Sometimes, the church presents the gospel in a very narrow way. It points only to the death of Jesus Christ on the cross for the forgiveness of our sins. In this portion of his letter, Paul writes with a larger understanding of the gospel. For Paul, the good news of God’s work in Christ involves not only his death, but also his resurrection, his rule and return to restore all things. When Paul sees his life through the large lens of the gospel, he reconceives his past, present, and future. Because of Christ’s death, Paul lives confidently in the righteousness of Christ; because of Christ’s resurrection, Paul is empowered for service in difficult circumstances, and because of Christ’s return, Paul lives in hope of the final resurrection and the restoration of all creation.

In a world of paparazzi, we are accustomed to catching popular figures in unguarded moments. We get a glimpse behind the fragile illusions of celebrity status and see what daily life looks like for these people. For some Christians, their life of faith is like the fragile image of celebrity status. It involves carefully crafted moments of religious activities. They need to demonstrate to others that they live uprightly, that they are patient and loving, that they give to the poor, and that their lives are filled with God’s blessing. Such Christians live in fear of one small slip, because then the illusion would be shattered.

For us, the apostle Paul’s self-revelation is a blessing. He takes us behind the scenes of celebrity status to see what a true Christian’s life looks like. As Christians, our confidence lies not in our works but in the work of Christ. His death forgives us from sin and therefore we treasure and remember our baptism. His resurrection empowers our living, and therefore we press on in the present struggles. We live sacrificially in a world of consumption, we seek the interests of Christ in a world of self-interest, and we participate in the community of Christ in a world of individuals. Finally, his promised return to restore all things gives us hope. While we labor in his kingdom, we look not to the results of our work to justify our efforts, but rather turn to his promise, trusting that in his time, he will return and restore all things.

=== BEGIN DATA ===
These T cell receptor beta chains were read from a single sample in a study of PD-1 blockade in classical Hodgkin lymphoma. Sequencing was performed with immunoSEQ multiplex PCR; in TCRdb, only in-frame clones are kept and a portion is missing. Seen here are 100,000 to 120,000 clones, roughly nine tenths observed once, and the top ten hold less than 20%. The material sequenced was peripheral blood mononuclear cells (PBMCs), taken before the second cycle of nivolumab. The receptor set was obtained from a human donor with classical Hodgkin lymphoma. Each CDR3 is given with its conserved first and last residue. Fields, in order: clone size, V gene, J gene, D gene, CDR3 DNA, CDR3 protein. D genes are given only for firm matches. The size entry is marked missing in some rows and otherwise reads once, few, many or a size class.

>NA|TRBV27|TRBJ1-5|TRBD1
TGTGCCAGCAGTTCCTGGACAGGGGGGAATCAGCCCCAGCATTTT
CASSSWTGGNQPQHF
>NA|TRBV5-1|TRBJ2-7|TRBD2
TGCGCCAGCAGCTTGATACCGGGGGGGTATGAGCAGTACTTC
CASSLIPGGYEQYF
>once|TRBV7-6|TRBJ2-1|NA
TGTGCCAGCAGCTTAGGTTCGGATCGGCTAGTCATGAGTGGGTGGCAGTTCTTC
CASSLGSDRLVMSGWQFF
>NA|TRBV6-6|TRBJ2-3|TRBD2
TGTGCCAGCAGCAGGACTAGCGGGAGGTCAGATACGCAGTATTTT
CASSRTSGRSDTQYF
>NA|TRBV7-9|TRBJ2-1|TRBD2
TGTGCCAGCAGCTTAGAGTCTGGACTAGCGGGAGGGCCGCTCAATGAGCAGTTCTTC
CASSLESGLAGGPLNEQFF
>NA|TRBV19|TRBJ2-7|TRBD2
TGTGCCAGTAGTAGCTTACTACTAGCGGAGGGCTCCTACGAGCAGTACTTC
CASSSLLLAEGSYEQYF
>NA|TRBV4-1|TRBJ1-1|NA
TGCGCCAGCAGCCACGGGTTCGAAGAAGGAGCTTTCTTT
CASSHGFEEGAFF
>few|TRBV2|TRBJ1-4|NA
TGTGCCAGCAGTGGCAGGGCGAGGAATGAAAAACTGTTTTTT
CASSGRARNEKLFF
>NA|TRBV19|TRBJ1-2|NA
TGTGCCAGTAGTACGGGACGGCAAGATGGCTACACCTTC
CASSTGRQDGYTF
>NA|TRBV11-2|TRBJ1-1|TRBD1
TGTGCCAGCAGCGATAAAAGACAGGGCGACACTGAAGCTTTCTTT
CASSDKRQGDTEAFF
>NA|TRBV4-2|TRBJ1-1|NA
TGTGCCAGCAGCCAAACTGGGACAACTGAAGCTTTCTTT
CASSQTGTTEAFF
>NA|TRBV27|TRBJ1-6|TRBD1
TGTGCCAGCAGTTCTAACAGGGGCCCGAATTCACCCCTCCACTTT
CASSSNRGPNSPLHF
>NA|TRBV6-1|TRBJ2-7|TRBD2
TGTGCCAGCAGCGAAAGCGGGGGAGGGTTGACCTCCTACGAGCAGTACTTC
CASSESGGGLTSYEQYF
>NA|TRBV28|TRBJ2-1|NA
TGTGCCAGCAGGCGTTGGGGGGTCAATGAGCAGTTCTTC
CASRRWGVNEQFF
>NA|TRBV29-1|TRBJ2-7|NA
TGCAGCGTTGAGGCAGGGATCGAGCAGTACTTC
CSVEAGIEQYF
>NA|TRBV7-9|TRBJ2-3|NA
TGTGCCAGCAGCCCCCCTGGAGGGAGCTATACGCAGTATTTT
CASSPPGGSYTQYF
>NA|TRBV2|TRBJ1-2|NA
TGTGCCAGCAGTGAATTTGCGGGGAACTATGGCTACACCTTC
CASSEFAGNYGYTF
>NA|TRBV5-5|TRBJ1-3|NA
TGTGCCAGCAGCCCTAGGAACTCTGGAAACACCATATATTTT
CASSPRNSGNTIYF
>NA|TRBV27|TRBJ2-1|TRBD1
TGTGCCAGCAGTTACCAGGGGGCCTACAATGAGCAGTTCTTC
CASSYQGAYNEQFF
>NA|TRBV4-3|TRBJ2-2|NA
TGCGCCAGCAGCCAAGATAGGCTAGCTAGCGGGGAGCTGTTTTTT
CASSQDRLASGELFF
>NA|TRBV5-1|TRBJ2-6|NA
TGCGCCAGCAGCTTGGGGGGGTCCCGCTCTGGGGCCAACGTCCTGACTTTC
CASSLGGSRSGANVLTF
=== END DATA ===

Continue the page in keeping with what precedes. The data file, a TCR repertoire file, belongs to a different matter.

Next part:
Activity for the Week

As the family of God, we are united in Christ, and this changes how we live. For the apostle Paul, it caused him to re-evaluate his past, to press on in his present circumstances, and to foster hope for the future.

Using this three-fold perspective of Paul, identify and sponsor activities that support your members in re-evaluating their past, pressing on in the present, and being filled with hope for the future.

For example, in re-evaluating the past, you could establish a program wherein members are sent a card of remembrance on their baptismal birthdays or you could encourage a congregational small group to spend some time this week sharing with one another how we reconsider our past and remember Christ’s work in our lives.

For pressing on in the present, identify how members can offer support to those involved in a communal or vocational effort where there are struggles. It could be something as simple as a prayer request or something more involved like organizing an appreciation day for such workers.

For having hope for the future, you could identify those who have lost loved ones within the past year and encourage members to pay them a visit, give them a call, or send them a card to converse with them and to reaffirm the hope we have in the resurrection of the body and God’s promise of eternal life in the new creation.